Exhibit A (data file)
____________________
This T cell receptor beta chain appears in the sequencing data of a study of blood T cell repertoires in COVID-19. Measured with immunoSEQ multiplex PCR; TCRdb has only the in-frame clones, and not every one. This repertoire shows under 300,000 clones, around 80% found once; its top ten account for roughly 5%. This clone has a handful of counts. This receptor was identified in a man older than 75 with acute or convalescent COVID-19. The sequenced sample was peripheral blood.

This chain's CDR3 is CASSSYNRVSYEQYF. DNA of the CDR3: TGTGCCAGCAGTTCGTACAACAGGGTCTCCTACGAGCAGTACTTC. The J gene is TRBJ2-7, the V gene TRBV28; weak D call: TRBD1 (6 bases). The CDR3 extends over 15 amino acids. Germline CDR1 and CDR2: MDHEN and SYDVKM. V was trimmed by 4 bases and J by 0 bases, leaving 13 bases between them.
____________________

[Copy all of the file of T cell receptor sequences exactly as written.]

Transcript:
This T cell receptor beta chain appears in the sequencing data of a study of blood T cell repertoires in COVID-19. Measured with immunoSEQ multiplex PCR; TCRdb has only the in-frame clones, and not every one. This repertoire shows under 300,000 clones, around 80% found once; its top ten account for roughly 5%. This clone has a handful of counts. This receptor was identified in a man older than 75 with acute or convalescent COVID-19. The sequenced sample was peripheral blood.

This chain's CDR3 is CASSSYNRVSYEQYF. DNA of the CDR3: TGTGCCAGCAGTTCGTACAACAGGGTCTCCTACGAGCAGTACTTC. The J gene is TRBJ2-7, the V gene TRBV28; weak D call: TRBD1 (6 bases). The CDR3 extends over 15 amino acids. Germline CDR1 and CDR2: MDHEN and SYDVKM. V was trimmed by 4 bases and J by 0 bases, leaving 13 bases between them.